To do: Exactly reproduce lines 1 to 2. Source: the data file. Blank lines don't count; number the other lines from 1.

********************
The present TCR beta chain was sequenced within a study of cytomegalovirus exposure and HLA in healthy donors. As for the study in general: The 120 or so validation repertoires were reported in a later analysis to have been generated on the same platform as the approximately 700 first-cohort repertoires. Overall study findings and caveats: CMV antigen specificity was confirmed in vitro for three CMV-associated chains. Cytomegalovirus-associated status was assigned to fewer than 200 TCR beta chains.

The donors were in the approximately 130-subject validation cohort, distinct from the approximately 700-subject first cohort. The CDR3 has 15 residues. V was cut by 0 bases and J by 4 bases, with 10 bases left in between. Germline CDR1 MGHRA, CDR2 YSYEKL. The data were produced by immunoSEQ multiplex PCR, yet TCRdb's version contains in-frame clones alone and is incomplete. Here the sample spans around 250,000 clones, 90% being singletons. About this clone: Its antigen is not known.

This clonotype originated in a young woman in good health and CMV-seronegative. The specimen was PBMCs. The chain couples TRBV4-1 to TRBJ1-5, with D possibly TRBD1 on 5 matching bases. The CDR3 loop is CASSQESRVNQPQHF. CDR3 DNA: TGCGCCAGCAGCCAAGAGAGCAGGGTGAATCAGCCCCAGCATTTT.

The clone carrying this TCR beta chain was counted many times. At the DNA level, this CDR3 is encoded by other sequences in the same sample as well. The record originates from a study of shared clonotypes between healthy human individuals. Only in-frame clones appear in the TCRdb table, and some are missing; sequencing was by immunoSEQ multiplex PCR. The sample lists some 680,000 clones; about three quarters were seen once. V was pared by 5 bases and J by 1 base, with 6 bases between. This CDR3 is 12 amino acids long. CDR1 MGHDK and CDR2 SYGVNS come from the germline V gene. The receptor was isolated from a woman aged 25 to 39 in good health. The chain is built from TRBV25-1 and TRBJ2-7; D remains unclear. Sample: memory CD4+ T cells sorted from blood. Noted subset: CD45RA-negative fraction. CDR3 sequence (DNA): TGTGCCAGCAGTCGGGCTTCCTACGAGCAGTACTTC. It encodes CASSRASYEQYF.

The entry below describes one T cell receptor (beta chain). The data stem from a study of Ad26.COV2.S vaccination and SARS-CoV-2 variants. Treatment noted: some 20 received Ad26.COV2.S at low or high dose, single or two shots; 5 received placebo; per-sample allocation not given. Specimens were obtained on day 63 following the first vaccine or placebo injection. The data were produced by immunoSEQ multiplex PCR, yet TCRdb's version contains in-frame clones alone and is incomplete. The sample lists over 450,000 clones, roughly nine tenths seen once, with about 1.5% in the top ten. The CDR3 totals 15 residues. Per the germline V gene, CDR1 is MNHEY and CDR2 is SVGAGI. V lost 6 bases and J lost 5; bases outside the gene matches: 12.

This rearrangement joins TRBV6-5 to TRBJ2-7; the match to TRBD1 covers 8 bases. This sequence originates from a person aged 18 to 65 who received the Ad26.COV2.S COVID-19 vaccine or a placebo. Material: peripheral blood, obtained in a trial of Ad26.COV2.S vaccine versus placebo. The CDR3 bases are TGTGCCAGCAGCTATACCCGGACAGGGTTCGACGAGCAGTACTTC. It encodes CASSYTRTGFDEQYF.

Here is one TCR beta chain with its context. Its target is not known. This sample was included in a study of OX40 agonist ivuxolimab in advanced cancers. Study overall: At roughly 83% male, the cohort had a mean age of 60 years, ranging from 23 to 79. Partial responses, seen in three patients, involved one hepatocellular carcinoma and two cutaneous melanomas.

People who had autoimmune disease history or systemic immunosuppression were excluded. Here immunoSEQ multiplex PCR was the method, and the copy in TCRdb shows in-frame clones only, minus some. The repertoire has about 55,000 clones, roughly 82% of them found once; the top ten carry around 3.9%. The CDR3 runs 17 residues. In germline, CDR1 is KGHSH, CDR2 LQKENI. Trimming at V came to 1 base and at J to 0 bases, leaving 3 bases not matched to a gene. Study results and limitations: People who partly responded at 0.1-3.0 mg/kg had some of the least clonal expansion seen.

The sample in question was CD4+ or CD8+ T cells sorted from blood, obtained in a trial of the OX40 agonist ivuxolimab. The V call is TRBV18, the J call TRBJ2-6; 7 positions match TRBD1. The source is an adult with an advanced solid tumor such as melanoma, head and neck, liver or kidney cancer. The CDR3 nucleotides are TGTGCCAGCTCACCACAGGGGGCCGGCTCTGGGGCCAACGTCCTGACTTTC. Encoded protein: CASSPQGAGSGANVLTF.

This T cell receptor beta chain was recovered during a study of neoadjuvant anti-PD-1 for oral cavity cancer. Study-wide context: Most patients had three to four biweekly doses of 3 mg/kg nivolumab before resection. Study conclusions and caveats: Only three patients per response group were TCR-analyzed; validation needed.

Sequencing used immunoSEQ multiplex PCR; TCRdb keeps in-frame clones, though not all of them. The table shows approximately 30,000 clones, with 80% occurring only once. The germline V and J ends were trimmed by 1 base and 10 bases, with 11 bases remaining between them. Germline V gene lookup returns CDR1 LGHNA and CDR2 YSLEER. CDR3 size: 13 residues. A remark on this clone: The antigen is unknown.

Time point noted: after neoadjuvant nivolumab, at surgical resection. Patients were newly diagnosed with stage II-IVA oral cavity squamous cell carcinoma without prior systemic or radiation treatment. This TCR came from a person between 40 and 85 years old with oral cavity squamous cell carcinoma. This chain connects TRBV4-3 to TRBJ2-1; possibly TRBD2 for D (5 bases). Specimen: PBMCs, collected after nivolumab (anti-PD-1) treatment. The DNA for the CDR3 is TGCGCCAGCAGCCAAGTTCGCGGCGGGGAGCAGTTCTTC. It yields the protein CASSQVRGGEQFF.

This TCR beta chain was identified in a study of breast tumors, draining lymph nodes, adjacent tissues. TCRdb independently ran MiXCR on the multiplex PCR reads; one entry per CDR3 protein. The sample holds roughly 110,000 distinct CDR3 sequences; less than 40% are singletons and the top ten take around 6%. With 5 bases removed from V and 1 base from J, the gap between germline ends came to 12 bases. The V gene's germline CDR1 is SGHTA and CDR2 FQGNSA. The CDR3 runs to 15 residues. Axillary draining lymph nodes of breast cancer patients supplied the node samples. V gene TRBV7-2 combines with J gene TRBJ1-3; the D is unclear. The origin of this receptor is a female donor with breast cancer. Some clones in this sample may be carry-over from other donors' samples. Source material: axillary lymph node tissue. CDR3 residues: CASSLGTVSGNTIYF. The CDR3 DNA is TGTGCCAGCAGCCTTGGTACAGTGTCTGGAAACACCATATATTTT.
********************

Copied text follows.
The present TCR beta chain was sequenced within a study of cytomegalovirus exposure and HLA in healthy donors. As for the study in general: The 120 or so validation repertoires were reported in a later analysis to have been generated on the same platform as the approximately 700 first-cohort repertoires. Overall study findings and caveats: CMV antigen specificity was confirmed in vitro for three CMV-associated chains. Cytomegalovirus-associated status was assigned to fewer than 200 TCR beta chains.

The donors were in the approximately 130-subject validation cohort, distinct from the approximately 700-subject first cohort. The CDR3 has 15 residues. V was cut by 0 bases and J by 4 bases, with 10 bases left in between. Germline CDR1 MGHRA, CDR2 YSYEKL. The data were produced by immunoSEQ multiplex PCR, yet TCRdb's version contains in-frame clones alone and is incomplete. Here the sample spans around 250,000 clones, 90% being singletons. About this clone: Its antigen is not known.